Acknowledging a deep divide between corporate America and American universities, a two-year study issued last week by the Business-Higher Education Forum - a partnership between the American Council on Education and the National Alliance of Business - outlined problems and recommendations for smoothing the rocky road between the two worlds.
"Some research collaborations have experienced serious, high-profile difficulties," stated Hank McKinell, chairman of the board of the New York-based pharmaceutical company Pfizer and co-chair of the report task force. "The report is intended to help clarify the issues."
Bullies in the lab?
One such issue is academic freedom. Corporate and academic priorities clash when scientists want to share research discoveries, but contracts often require secrecy for 30 to 90 days or longer while patents are weighed.
Betty Dong at the University of California, San Francisco, discovered data that led her to question the effectiveness of a medication being used daily by millions of people. But when she went to report it, she was blocked for seven years by the company that paid for the study.
David Kahn, another researcher at the same school, was sued last November for $10 million by the company that sponsored his study, after he published a report that the AIDS drug he was testing was ineffective.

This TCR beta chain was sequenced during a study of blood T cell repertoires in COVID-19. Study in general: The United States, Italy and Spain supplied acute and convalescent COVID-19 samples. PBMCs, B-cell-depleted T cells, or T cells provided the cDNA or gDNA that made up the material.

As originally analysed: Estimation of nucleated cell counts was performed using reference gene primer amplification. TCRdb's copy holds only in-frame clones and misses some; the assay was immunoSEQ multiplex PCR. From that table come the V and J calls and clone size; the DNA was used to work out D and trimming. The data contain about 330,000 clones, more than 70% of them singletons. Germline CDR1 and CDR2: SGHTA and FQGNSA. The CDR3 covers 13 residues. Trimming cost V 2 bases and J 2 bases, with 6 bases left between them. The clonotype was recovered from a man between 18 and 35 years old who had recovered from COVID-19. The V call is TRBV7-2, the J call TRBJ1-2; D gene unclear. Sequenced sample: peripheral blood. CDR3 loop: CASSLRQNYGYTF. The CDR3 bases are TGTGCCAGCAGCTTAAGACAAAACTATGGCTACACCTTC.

"They're like bullies in a sandbox who take away their toys when you don't agree with them," Dr. Kahn told The Chronicle of Higher Education.
Few foresaw these clashes two decades ago. Such research partnerships had long been a staple of American higher education, going all the way back to the 1862 federal legislation that created the land-grant university.
But university research started melding with the business world at a much faster pace with the 1980 passage of the Bayh-Dole Act. Bayh-Dole sped up the patenting process for university research, supercharging university-corporate partnerships with profits and competition.
In the 1970s, just a few hundred patents resulted from university research each year. But in fiscal 1999, more than 120 US research universities filed a total of 7,612 patent applications, according to the Association of University Technology Managers. Licenses to industry generated $641 million in gross income for the universities - and about $40 billion in economic activity overall.
"You used to have big corporations with labs that would do their own basic research," Mr. Kiang says. "But ... it's much more effective to turn the universities into R&D labs for them. By sprinkling money around ... they don't have to compete for the best brains in the academic world, they simply buy them at low cost."